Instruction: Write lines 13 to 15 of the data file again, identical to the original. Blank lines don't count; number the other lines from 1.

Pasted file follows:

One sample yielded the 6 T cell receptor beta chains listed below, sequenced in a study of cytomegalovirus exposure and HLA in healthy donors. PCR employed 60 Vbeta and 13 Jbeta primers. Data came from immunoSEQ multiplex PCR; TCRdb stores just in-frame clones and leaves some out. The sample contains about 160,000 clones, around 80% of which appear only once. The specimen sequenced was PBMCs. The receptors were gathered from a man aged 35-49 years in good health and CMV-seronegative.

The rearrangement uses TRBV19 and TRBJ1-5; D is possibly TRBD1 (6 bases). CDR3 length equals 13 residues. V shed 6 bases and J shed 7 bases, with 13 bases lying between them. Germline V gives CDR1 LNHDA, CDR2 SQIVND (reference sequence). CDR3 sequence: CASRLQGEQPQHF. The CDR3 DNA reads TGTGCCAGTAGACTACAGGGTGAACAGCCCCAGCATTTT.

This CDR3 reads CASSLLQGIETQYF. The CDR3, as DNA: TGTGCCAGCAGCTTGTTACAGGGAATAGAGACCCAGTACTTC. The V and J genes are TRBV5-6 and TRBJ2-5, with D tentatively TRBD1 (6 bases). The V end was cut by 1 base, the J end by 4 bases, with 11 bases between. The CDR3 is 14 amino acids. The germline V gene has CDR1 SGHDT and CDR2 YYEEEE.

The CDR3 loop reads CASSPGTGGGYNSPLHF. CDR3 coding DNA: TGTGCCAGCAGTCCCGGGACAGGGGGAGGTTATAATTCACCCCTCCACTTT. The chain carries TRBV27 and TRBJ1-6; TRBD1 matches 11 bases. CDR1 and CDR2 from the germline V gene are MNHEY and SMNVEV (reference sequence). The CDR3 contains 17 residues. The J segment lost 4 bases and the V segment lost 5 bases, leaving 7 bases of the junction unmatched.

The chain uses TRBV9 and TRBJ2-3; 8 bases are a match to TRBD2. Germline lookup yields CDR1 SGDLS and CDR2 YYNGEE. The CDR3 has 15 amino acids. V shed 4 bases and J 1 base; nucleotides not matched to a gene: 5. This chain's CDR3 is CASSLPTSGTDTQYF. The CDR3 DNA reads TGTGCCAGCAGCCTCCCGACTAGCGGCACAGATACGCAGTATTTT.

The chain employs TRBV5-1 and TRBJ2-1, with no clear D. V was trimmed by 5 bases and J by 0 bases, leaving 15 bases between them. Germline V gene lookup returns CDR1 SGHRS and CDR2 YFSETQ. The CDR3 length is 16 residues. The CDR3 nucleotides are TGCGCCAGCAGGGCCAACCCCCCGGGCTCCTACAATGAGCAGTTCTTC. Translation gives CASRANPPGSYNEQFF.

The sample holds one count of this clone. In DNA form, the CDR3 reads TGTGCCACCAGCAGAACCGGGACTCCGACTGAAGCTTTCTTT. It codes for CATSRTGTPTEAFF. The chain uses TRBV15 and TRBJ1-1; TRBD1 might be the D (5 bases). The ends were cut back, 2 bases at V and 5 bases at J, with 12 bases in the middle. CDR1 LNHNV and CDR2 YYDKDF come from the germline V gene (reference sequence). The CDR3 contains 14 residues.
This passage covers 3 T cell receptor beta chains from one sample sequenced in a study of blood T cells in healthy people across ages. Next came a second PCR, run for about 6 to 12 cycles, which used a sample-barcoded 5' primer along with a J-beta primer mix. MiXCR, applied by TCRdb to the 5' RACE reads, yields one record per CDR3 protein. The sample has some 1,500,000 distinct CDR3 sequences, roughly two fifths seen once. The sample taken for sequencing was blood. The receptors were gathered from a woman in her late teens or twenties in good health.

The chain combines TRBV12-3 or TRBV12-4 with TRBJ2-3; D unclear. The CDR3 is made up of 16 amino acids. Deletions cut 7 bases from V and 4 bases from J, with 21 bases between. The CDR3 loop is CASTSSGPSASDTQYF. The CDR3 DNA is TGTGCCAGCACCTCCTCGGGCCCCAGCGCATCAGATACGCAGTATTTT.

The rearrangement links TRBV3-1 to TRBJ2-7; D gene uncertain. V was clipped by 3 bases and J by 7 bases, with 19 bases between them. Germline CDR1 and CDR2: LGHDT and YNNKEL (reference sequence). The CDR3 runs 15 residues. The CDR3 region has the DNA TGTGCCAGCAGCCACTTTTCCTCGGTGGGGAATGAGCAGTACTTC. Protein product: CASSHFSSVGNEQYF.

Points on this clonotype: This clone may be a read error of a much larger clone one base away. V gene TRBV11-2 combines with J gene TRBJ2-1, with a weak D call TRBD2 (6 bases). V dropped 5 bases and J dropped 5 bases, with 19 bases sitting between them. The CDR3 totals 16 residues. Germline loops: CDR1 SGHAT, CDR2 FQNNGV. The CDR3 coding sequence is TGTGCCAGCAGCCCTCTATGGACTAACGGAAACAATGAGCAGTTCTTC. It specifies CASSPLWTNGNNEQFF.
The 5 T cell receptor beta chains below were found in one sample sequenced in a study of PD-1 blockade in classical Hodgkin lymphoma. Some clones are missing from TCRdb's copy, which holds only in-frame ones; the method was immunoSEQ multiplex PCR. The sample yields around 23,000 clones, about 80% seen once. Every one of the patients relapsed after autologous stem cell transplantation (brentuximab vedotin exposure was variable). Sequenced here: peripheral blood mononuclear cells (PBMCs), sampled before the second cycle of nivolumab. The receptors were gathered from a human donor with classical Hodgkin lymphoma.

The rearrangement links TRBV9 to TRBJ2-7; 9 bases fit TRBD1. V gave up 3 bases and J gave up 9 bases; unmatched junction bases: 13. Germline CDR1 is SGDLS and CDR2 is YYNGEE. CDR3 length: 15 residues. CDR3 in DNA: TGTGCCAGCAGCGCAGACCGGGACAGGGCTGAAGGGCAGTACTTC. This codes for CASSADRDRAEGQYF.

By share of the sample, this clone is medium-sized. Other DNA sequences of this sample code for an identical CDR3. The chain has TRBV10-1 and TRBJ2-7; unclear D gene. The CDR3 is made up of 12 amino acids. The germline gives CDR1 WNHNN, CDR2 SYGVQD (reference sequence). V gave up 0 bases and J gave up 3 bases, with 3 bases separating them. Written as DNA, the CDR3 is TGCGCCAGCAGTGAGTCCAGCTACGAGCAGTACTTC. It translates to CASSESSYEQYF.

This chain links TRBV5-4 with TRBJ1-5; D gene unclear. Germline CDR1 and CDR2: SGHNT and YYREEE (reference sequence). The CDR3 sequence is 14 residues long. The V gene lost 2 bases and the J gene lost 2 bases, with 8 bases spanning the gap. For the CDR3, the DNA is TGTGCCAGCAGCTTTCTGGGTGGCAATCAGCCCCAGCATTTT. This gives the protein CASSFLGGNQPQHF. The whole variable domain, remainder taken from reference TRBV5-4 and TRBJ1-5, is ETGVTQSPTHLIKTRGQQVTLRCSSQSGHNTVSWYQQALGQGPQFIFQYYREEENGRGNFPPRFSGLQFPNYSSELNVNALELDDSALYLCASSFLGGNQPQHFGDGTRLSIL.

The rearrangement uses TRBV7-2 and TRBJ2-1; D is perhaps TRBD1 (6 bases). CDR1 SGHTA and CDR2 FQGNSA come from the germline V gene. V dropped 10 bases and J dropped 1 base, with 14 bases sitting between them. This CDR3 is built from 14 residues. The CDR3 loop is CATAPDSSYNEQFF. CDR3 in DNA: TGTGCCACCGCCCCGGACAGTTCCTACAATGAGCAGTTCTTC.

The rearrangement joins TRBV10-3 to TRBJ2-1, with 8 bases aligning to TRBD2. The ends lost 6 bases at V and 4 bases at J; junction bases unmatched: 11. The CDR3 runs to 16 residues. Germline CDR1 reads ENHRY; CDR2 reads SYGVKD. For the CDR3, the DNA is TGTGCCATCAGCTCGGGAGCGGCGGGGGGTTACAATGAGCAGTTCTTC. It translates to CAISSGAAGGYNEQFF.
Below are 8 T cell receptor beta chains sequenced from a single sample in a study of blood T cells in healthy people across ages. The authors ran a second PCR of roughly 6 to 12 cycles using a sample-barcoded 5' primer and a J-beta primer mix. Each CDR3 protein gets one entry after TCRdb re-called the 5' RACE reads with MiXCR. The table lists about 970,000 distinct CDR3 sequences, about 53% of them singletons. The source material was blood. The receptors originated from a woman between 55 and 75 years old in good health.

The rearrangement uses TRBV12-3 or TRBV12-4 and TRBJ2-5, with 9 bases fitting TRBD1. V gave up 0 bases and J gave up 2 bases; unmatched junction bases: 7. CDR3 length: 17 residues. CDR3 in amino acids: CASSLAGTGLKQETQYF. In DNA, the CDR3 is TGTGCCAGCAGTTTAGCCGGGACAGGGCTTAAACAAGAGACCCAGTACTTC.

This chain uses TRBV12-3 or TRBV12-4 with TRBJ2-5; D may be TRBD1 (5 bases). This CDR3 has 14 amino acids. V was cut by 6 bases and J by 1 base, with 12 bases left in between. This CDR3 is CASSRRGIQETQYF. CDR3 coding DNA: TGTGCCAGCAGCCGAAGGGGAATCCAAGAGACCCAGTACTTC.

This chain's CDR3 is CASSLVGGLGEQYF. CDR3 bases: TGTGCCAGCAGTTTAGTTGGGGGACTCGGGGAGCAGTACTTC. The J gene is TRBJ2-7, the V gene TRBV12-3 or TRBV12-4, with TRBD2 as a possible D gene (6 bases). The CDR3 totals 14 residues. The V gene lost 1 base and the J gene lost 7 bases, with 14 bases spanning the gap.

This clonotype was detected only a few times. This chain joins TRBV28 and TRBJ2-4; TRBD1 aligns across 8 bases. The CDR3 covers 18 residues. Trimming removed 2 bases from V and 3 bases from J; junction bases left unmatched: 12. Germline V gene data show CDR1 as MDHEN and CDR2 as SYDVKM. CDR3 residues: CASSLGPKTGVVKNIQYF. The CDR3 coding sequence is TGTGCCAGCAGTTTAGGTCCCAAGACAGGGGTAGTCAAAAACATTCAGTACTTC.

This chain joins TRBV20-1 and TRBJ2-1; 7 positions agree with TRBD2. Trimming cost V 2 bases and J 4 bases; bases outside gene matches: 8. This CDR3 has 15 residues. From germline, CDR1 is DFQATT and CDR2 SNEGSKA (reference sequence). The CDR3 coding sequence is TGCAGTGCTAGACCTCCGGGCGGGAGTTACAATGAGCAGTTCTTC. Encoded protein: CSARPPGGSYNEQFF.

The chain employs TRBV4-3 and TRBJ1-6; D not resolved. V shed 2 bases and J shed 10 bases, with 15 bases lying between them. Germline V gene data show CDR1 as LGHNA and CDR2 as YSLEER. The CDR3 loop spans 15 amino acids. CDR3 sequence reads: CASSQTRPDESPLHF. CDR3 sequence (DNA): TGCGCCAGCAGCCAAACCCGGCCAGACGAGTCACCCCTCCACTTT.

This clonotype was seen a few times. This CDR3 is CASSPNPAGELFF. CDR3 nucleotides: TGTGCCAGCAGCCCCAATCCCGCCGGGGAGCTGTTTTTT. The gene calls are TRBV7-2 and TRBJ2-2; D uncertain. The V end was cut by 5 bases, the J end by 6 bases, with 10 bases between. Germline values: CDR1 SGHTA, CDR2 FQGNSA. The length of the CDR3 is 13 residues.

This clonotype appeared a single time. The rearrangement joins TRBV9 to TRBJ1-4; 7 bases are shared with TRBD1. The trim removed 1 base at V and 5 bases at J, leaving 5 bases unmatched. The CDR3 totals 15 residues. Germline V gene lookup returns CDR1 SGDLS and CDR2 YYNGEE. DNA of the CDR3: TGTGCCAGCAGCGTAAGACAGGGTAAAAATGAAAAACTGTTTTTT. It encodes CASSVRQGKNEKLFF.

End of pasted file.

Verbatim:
The rearrangement links TRBV9 to TRBJ2-7; 9 bases fit TRBD1. V gave up 3 bases and J gave up 9 bases; unmatched junction bases: 13. Germline CDR1 is SGDLS and CDR2 is YYNGEE. CDR3 length: 15 residues. CDR3 in DNA: TGTGCCAGCAGCGCAGACCGGGACAGGGCTGAAGGGCAGTACTTC. This codes for CASSADRDRAEGQYF.

By share of the sample, this clone is medium-sized. Other DNA sequences of this sample code for an identical CDR3. The chain has TRBV10-1 and TRBJ2-7; unclear D gene. The CDR3 is made up of 12 amino acids. The germline gives CDR1 WNHNN, CDR2 SYGVQD (reference sequence). V gave up 0 bases and J gave up 3 bases, with 3 bases separating them. Written as DNA, the CDR3 is TGCGCCAGCAGTGAGTCCAGCTACGAGCAGTACTTC. It translates to CASSESSYEQYF.

This chain links TRBV5-4 with TRBJ1-5; D gene unclear. Germline CDR1 and CDR2: SGHNT and YYREEE (reference sequence). The CDR3 sequence is 14 residues long. The V gene lost 2 bases and the J gene lost 2 bases, with 8 bases spanning the gap. For the CDR3, the DNA is TGTGCCAGCAGCTTTCTGGGTGGCAATCAGCCCCAGCATTTT. This gives the protein CASSFLGGNQPQHF. The whole variable domain, remainder taken from reference TRBV5-4 and TRBJ1-5, is ETGVTQSPTHLIKTRGQQVTLRCSSQSGHNTVSWYQQALGQGPQFIFQYYREEENGRGNFPPRFSGLQFPNYSSELNVNALELDDSALYLCASSFLGGNQPQHFGDGTRLSIL.